Monday, April 20, 2009

Good and Shocking Shocks

Well, for those of you following the saga of our bank account, it's finally open again. It took 2 and a 1/2 months, which seemed like forever, but we are grateful that it actually opened again. We were beginning to wonder if it was one of those things that your great-grandchildren get a notice about, 75 years later: "It seems there was an irregularity in the bank and your great-grandparents have left you hundreds of thousands of dollars..." Too bad. I'll have to apologize to them now--no fun surprises.

Well, actually there was one fun surprise...maybe fun isn't the word exactly. I'm the new Primary President here in the ward. This is the second time I have been totally broadsided by this calling. The first time I had been in Cub Scouting: first, Wolf pack, then Bear pack, then Pack Leader. When the bishop called me, I was gearing up for Webelos. But no, Primary President.

I had been serving down here in the Young Women's Presidency. I knew the RS President had been called to the Stake, so things were in shake up mode. I was hoping to go into RS (somehow, I'm only there on vacation). But no, Primary President. The fact that children here don't often understand anything I say will be a difficulty. They look at me with skeptical or vacant looks, some cry. I'm not kidding.

Anyway, I have fond memories of Primary. Actually, I had a Primary Presidency Golden Age in Pleasant Grove--me, Pam Cardwell, Judy Mangum, and Beth was glorious. We had some great times and really long, no...I mean REALLY long meetings, but it was good times.

Here's hoping for more good times--for all of us.

Tuesday, April 7, 2009

Deep Thoughts

Hey, I've been out of the internet loop for a while. But since my neighbor is on her wireless today, I thought I'd sneak in a note. All this lack of computer, has forced me to think...

Who watched President Monson's talk at General Conference, Sunday morning session? It was the last talk of the session, so you know...I was tired, but also quite softened up spiritually (especially after Elder Holland's talk--he's a favorite). But anyway, just for context, Sheldon and I have been feeling very sorry for ourselves for a while down here. We had an accountant rob us of a lot of money, but what made it ten times worse was that, to stop him from taking all of our money, we had to put a "block" on our account. That was the fifth of February.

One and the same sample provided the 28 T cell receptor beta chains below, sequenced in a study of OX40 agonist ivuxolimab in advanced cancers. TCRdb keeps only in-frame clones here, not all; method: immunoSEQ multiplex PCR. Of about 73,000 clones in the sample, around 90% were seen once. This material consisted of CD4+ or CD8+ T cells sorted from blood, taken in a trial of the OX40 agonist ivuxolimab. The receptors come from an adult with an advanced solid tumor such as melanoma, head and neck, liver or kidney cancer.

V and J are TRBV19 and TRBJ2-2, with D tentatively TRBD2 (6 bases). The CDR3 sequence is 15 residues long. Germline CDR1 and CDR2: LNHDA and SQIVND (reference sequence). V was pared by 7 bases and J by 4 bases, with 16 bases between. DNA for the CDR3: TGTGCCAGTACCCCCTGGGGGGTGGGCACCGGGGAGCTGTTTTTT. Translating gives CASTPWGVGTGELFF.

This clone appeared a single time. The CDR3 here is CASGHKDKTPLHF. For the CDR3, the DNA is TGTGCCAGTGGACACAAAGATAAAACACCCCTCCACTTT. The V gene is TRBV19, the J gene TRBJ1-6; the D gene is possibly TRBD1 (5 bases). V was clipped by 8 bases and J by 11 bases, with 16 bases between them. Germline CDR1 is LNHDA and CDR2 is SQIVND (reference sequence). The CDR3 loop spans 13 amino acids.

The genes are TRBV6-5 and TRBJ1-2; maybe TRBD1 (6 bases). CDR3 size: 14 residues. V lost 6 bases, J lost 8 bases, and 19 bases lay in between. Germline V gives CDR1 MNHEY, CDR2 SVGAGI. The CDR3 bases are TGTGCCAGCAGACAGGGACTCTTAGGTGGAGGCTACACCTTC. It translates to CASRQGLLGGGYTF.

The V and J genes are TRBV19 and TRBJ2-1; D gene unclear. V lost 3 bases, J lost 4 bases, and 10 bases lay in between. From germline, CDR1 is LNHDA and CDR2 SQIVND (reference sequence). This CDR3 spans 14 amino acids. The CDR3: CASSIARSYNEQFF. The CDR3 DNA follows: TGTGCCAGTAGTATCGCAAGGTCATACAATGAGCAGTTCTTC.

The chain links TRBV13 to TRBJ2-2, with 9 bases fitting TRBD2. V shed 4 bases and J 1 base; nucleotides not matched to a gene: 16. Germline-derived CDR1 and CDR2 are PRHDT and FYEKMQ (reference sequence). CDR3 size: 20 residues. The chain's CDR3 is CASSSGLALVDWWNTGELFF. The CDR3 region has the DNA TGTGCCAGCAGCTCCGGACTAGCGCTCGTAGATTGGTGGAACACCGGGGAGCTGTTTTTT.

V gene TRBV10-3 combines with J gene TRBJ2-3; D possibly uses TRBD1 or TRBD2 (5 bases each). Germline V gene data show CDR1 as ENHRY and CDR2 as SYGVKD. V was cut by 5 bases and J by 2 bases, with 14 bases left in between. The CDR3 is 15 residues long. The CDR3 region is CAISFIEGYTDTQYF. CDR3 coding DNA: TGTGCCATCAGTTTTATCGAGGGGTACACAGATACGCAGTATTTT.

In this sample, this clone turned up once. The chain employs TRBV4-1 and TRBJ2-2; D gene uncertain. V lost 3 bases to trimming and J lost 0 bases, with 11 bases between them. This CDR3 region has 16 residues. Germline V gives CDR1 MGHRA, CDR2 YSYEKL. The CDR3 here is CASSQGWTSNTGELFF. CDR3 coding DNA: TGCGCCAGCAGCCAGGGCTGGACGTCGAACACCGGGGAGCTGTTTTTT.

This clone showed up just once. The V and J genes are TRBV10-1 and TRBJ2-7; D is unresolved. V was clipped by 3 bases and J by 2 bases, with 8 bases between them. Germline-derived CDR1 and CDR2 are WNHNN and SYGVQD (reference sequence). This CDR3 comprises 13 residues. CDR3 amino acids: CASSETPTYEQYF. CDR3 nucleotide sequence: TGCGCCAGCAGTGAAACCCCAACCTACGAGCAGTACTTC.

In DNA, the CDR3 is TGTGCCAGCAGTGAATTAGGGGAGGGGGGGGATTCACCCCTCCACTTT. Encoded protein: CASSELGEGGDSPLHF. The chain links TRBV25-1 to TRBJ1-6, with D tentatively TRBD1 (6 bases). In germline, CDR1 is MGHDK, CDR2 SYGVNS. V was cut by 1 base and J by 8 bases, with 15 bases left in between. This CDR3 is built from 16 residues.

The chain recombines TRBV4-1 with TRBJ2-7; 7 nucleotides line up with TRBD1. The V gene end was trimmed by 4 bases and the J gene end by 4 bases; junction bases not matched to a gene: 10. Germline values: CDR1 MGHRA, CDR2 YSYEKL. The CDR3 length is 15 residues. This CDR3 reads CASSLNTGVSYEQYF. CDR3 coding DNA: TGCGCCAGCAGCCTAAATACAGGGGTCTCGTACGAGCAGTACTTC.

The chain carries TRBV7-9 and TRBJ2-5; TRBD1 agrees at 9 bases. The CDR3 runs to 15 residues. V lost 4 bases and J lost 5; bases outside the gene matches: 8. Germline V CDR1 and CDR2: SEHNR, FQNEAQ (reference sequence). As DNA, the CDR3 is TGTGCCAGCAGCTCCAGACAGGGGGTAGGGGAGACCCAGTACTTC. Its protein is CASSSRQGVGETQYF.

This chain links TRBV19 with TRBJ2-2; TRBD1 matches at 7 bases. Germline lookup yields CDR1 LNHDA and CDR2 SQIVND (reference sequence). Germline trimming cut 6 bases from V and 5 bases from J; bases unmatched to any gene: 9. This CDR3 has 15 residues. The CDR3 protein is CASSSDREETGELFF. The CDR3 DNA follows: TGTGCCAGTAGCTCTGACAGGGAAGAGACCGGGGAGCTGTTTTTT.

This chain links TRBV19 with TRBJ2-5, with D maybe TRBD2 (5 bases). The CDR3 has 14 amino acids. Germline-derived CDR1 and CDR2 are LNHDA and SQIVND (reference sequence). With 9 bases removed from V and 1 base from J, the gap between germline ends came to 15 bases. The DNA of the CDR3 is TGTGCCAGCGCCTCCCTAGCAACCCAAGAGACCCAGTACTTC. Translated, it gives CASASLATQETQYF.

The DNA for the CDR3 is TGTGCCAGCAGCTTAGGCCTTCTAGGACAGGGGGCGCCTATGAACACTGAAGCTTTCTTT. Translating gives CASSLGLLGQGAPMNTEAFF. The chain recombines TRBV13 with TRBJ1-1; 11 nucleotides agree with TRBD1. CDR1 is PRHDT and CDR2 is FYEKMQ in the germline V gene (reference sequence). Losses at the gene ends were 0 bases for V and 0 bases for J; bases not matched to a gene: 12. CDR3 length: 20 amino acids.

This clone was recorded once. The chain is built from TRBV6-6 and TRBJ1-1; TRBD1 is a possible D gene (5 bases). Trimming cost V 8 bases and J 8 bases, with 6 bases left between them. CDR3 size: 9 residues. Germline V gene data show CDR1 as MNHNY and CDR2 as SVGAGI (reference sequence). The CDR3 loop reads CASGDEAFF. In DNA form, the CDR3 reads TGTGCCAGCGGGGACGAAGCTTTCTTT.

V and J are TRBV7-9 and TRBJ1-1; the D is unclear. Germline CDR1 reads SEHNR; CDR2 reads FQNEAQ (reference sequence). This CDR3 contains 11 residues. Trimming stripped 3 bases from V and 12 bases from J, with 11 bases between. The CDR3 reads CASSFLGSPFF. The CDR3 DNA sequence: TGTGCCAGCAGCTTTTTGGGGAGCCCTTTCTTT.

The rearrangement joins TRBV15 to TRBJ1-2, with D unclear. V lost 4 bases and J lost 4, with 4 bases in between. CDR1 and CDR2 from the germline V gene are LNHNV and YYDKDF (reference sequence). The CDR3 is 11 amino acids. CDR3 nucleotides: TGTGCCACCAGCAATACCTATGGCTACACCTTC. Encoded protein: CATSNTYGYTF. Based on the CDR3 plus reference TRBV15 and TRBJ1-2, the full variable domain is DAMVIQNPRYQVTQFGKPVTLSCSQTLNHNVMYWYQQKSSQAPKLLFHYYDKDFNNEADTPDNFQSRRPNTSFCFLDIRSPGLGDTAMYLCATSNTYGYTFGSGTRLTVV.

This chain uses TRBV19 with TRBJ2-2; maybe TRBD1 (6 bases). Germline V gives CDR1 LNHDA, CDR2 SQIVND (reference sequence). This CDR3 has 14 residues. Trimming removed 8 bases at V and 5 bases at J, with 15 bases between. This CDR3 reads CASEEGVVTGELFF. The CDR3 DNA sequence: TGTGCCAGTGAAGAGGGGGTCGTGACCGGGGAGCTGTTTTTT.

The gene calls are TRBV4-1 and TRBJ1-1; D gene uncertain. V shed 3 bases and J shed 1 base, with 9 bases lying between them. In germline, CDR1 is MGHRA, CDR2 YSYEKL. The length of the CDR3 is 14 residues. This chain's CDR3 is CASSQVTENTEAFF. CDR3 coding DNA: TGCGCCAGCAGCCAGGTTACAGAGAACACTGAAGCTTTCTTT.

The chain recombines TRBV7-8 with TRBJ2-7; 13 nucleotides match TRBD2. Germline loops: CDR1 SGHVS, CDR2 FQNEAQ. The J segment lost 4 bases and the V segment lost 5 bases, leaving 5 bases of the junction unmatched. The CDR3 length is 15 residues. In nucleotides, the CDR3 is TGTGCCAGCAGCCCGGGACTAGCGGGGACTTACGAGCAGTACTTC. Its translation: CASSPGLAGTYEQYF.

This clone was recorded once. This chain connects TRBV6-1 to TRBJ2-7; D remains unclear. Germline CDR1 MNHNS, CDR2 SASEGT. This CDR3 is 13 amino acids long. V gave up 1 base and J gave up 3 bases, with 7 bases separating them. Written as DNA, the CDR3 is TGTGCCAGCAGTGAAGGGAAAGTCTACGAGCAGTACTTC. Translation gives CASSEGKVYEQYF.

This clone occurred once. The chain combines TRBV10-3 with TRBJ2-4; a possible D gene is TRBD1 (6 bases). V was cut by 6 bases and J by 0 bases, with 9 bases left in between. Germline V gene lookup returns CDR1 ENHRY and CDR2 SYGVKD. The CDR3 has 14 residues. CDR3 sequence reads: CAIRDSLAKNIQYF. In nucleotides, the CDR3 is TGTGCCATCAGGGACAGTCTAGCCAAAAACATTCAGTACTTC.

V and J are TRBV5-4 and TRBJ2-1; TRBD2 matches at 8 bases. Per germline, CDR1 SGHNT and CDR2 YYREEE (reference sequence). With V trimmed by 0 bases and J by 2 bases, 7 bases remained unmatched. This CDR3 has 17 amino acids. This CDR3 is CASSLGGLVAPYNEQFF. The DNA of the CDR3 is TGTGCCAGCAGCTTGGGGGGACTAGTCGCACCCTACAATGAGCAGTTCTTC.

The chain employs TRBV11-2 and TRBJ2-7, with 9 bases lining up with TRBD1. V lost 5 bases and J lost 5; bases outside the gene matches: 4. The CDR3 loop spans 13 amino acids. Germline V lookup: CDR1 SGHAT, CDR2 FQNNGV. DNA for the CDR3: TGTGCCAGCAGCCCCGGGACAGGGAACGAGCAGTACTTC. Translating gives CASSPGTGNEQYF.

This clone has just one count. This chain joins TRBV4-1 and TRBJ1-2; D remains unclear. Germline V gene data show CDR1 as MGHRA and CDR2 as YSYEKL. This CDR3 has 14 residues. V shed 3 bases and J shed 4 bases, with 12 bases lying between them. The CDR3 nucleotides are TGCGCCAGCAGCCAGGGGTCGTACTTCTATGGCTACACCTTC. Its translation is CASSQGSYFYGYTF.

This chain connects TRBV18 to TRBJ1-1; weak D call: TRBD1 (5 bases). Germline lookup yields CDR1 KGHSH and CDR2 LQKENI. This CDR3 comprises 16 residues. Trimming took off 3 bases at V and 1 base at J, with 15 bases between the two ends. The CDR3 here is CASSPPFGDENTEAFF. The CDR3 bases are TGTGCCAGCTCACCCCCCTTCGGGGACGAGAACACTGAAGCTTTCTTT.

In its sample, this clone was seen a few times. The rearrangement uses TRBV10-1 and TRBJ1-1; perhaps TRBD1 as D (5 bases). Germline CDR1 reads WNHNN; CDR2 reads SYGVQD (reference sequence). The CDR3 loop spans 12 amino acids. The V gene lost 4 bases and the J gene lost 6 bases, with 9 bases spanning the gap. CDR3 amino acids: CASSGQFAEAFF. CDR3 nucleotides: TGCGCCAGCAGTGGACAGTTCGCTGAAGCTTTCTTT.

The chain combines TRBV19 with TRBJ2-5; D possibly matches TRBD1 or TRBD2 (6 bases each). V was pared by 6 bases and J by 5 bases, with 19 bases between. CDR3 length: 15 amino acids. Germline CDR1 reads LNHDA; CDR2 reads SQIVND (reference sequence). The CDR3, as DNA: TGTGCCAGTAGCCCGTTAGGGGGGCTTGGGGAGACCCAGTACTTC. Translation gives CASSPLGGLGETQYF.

The block solved one problem but started another one because the bank didn't really have a system to reopen the account. We have been jumping through endless loops of paperwork, bureacracy, lawyers and judges...and actually it is still blocked and all of our creditors and employees are absolutely screaming (we are too!) because they haven't been paid since January. So, we are wondering what will happen to us, how and if our business is going to survive, and how much longer this nightmare is going to last etc. It's one of those things where you think you can't possibly live another day without a resolution to your problem, but another day passes and you go to blessed sleep (if your can) and you wake up with the same burden of Atlas on your shoulders...

And so when President Monson told this story about the lady who had to walk from Russia to Germany, with NOTHING except her 4 children, ages 7 to baby, I felt so much better! You really better go pull it up if you missed it. It was such a HORRIBLE story that it made my problems seem like tiddly winks. That night I had a nightmare that KK broke his neck and he was dead, sickly gray-purple, and then...I woke up. I just was washed with joy that my problems were temporary.

It made me think about why this lady suffered to the utmost. I am pretty much floored by the mundane problems of life! Why are there some who are burned to death in Ammonihah for their faith in Christ, and others who simply suffer the consequences of their own lack of experience? How in the world can these two experiences be analogous?

In thinking about this, my thoughts turned to the people who caused the suffering in these cases. For example, the war mongers in WWII--obviously they will be accountable for this woman's suffering. In Ammonihah, you know that every neighbor who silently consented to the murder of her neighbors, who offered no word of resistance or protest, but watched their friends and their friend's children incinerate, was massacred by the Lamanites. Somehow thinking about the other side, the causers of suffering, explained a lot for me.

I guess it's very simple. Some people die doing the right and some people die doing the wrong--and then they go to reap their rewards. It just hit me in the face that the Lord is just trying to get us across the finish line winning. The horrific things that happen in life are nothing compared to those that happen after this life. Horrific things will really happen to those who cause suffering. Those who suffered mortal atrocities, from their new state of peace, safety and undoubtedly glory, will be free to forgive their murderers. The righteous forgive and forget, but the wicked don't get to forget. They will not be free until they have experienced God's eternal punishment--which I think is an endless remembering of those very atrocities that they inflicted. Thus they suffer the endless atrocity.

I can worry about my house payment and every other financial disaster that happens to me, but that will all go away one day. The big thing is to do good, to die doing the right, because nothing could be worse than an endless reliving of our own mistakes.